I should state that the other scenarios in Train Sim World are slightly more involved. You might be dealing with a German passenger shuttle service that frequently stops, shuffling freight about the yard just outside London, or taking a train through the train wash in New York. Some are more fun than others, but in yet another display of sadomasochistic attention to detail, the train washing one involves mainly driving under speed limits as low as three miles per hour for what feels like a lifetime. By the time you’ve finished it, your newborn son will be checking into a retirement community in Boca Raton. Also, don’t forget that towards the end of that mission, you might hit a stationary train as the game tells you that you must get out and throw a switch to move to a different track the first time you have to do it, but not the second. With no warning system to tell you that you’re now headed toward a parked train, you’d better have your eyes open.
But, despite all this negativity, there’s a definite appeal to powering up a Great Western Railway Class 43 HST and cranking it up to 125 mph. As a Brit, I’m used to seeing these sleek beasties cutting their way through the countryside at a phenomenal pace, which is why it’s so disappointing that Train Sim World’s routes are so limited. Out of the 10,000 miles of available railway in the UK, which runs through some of the most Instagrammable scenery on the planet, the developers have decided to focus on a 36-mile stretch of urban greyness from London Paddington to Reading. Look, everyone! Look at how that bog-standard office block just outside Slough twinkles in the light!
New York and Leipzig fare somewhat better – though the tunnels on the way in and out of an always absolutely empty Penn Station are the dullest of the dull – but there’s nothing here that jumps out and makes you hungry to drive a route more than once. That’s painful, given that there is good behind-the-scenes work going on here. Being able to take part in driving a full 24-hour timetable of services is railfan heaven, but not when you’re just driving through the same limited selection of stations over and over again. The graphical performance doesn’t help things, as Train Sim World contains PS2-levels of pop-up. Even crawling along at single-digit speeds sees the sleepers on the tracks being drawn in no more than a meter or two away from the nose of the train. Passengers appear out of nowhere on platforms, seemingly returning from Hogwarts through the walls to jump on the afternoon commuter service to West Drayton. To then add framerate drops and juddering micro-pauses every few seconds on all routes is a straw to break the back of the strongest camel. Or an iron horse, if you want to be all train-y about it.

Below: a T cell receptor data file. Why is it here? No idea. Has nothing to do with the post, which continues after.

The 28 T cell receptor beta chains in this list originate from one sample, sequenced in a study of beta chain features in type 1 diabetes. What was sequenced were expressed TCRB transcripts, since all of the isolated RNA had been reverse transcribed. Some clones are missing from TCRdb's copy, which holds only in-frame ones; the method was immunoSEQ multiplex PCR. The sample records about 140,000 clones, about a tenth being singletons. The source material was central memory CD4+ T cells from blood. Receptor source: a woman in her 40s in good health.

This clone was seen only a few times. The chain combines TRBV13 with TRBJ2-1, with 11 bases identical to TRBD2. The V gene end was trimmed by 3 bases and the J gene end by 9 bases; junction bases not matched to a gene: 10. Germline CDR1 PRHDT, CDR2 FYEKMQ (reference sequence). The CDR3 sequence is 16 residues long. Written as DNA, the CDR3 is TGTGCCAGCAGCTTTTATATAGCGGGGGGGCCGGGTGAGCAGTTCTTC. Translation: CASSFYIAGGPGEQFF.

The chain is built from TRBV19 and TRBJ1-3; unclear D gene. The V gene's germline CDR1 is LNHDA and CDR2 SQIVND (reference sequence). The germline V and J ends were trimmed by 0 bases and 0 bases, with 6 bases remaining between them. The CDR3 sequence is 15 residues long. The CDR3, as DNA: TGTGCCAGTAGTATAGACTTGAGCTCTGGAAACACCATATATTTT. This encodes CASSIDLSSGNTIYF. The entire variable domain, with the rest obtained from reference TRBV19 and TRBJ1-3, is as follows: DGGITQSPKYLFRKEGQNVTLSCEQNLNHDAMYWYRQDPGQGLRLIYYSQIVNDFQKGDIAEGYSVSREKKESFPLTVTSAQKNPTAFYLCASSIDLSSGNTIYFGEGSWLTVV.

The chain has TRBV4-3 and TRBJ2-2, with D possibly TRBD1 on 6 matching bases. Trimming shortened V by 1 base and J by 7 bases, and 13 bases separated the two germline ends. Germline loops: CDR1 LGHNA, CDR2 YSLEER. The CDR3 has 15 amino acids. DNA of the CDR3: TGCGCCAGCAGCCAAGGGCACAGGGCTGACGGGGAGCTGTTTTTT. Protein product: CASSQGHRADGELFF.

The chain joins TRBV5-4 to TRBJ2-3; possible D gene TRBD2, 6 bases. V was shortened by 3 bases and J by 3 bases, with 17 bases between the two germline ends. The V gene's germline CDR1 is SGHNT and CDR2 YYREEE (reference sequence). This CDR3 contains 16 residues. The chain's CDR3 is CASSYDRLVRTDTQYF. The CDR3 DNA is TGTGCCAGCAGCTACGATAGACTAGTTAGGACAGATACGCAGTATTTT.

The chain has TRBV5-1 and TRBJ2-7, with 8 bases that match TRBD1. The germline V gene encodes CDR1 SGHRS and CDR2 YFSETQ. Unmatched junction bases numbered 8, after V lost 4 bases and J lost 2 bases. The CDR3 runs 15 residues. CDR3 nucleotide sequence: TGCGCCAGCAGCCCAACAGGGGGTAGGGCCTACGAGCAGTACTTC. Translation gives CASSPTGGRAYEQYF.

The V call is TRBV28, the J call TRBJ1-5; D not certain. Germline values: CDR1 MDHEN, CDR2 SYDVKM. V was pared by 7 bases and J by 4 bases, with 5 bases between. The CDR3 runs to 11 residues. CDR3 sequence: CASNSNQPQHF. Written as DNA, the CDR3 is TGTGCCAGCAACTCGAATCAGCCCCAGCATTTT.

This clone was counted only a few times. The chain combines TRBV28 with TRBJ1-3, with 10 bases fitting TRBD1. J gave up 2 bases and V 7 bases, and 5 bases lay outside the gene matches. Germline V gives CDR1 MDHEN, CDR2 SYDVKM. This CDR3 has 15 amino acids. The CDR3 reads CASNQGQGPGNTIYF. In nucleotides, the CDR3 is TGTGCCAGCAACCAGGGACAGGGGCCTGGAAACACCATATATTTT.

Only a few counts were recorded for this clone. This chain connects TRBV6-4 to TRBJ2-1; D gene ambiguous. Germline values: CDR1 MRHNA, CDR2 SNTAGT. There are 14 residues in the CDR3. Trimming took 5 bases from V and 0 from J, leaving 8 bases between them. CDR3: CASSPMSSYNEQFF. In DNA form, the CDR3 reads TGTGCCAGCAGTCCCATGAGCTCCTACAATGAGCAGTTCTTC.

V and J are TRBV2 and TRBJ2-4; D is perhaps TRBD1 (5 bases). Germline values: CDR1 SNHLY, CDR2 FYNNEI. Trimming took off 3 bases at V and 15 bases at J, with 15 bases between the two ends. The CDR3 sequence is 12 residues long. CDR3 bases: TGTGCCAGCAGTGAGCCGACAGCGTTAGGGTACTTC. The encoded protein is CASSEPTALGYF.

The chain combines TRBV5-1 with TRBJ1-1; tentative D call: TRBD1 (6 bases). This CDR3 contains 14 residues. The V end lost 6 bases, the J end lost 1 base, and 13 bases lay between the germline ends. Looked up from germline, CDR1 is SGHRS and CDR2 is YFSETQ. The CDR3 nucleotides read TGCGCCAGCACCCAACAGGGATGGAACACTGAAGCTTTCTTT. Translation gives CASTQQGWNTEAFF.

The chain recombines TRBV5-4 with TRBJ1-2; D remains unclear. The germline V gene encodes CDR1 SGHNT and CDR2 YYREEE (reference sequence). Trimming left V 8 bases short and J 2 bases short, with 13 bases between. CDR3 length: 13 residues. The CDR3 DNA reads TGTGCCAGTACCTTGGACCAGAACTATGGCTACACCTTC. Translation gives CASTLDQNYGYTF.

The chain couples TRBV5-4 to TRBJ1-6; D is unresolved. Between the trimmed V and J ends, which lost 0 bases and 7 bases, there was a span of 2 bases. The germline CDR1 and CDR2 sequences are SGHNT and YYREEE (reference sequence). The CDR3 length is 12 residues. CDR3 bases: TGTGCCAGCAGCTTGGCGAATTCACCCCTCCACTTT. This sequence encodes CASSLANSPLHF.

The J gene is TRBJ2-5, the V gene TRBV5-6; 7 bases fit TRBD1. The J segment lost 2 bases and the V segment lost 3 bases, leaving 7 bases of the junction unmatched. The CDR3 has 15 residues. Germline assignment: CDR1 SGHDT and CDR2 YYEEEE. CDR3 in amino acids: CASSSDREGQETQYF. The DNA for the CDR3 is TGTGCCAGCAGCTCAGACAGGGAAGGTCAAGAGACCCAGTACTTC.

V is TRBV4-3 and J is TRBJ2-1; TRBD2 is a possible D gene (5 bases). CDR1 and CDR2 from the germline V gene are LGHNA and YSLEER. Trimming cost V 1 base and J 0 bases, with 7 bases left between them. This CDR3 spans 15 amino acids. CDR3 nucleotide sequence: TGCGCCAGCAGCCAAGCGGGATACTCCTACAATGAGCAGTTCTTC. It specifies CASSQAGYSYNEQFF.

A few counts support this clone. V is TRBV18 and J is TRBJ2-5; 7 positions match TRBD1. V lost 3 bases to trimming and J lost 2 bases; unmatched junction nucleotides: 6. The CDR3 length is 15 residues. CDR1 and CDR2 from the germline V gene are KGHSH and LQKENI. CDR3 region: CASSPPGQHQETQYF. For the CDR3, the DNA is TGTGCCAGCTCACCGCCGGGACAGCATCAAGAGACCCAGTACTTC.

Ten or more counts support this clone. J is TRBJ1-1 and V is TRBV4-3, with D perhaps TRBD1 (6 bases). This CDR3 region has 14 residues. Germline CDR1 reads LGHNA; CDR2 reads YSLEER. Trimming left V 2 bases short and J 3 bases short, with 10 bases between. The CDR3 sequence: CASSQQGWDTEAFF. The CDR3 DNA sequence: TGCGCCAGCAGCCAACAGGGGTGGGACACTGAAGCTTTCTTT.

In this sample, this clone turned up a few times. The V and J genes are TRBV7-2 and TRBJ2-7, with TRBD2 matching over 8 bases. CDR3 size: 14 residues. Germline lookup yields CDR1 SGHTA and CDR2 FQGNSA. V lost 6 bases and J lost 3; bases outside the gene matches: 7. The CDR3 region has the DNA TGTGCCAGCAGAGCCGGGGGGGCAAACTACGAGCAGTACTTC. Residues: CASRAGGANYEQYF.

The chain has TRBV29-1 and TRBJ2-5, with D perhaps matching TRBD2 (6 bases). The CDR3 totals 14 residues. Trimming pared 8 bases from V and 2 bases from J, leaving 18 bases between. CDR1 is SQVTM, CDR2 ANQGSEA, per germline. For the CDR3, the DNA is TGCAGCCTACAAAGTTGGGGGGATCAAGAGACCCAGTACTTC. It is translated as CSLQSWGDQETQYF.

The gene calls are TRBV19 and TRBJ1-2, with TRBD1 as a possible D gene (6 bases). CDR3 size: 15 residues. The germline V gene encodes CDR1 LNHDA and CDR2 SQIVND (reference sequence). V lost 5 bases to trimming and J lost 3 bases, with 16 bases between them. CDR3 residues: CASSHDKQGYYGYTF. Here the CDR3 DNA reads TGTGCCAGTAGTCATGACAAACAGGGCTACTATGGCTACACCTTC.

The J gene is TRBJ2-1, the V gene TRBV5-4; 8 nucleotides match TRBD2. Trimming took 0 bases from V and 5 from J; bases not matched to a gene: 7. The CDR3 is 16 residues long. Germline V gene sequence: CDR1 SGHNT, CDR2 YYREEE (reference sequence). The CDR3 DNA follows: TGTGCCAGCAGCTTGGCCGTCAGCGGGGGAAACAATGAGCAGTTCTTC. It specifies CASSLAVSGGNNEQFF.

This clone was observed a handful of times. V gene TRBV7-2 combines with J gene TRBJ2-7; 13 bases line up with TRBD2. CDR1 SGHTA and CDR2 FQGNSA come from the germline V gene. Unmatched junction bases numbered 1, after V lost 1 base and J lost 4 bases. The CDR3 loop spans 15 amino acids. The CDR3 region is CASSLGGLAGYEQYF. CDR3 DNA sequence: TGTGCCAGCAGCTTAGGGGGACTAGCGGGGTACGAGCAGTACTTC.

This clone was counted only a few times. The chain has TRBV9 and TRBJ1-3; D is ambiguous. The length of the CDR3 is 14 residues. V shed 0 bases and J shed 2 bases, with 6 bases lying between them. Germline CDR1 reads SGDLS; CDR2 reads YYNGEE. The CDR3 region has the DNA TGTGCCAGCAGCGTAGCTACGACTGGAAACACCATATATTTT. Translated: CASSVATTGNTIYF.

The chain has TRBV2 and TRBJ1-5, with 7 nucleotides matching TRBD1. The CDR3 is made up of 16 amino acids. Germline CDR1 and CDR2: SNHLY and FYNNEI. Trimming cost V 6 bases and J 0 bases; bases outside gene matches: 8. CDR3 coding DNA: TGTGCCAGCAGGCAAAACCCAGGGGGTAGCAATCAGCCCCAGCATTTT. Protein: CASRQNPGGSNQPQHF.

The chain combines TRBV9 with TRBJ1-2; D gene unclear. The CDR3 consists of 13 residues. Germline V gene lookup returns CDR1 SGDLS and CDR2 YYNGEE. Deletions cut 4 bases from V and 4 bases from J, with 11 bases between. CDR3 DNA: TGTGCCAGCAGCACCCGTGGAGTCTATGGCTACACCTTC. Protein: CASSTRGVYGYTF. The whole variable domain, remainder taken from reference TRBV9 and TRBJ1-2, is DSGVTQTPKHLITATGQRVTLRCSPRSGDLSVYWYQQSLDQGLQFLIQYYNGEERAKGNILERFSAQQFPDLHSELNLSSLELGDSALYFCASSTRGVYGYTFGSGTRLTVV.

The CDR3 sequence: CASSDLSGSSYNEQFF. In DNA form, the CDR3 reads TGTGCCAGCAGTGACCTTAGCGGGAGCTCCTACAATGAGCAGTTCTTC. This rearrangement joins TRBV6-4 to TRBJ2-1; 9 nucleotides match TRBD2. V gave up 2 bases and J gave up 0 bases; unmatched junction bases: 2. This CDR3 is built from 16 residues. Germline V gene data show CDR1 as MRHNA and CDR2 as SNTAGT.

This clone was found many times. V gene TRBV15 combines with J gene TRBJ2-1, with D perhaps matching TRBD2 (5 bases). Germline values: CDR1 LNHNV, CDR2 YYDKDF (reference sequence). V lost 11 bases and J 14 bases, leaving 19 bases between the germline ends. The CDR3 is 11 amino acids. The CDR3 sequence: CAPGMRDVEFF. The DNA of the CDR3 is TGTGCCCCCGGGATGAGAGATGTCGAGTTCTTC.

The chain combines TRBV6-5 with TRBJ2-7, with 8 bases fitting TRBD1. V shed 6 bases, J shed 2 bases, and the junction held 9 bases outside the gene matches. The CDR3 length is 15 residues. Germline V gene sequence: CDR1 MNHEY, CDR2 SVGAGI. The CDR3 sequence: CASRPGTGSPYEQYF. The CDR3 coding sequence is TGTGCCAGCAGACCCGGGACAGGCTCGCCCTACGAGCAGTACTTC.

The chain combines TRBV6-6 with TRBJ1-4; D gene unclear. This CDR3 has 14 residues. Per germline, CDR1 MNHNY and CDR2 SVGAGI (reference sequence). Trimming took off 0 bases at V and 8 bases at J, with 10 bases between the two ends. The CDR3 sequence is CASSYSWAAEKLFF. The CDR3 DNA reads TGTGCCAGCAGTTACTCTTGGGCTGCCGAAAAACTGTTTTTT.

At the end of it all, Train Sim World is strangely positioned. Those who are fanatical about their train sims will probably have already been playing a better-performing and much, much better-looking version of this on PC for over a year. Either that, or they will already be experiencing Dovetail’s Train Simulator 2018, complete with any combination of over 460 official and thousands of unofficial downloadable trains, mods, and routes. Those that aren’t necessarily into the sim-heavy side of things will be looking for a little more traditional gamification, and Train Sim World has approximately none of that, beyond inconsequential points that are awarded for unexplained reasons during your journey and then forgotten about when it’s over. It also doesn’t include the more entertaining CSX Heavy Haul content that formed the basis of the PC version at launch back in early 2017, which is a bit of a kick in the boiler for folks who expected to get the full lineup.
When all is said and done, the handful of people sitting in the middle of the Venn diagram marked “doesn’t own a PC” and “wants a hardcore train simulation” still deserve a game that isn’t buggy, runs well, respects their time as a user, and one that provides more for their money than this one does. On the upside, the trains are so detailed here that if anything happens to the driver on my local route during my commute, I’m pretty confident that I could take over and nobody would be late for work. I can’t promise strudel, though.
Train Sim World review code provided by the publisher. Version 1.01 reviewed on a PlayStation 4 Pro. For more information on scoring, please read our Review Policy.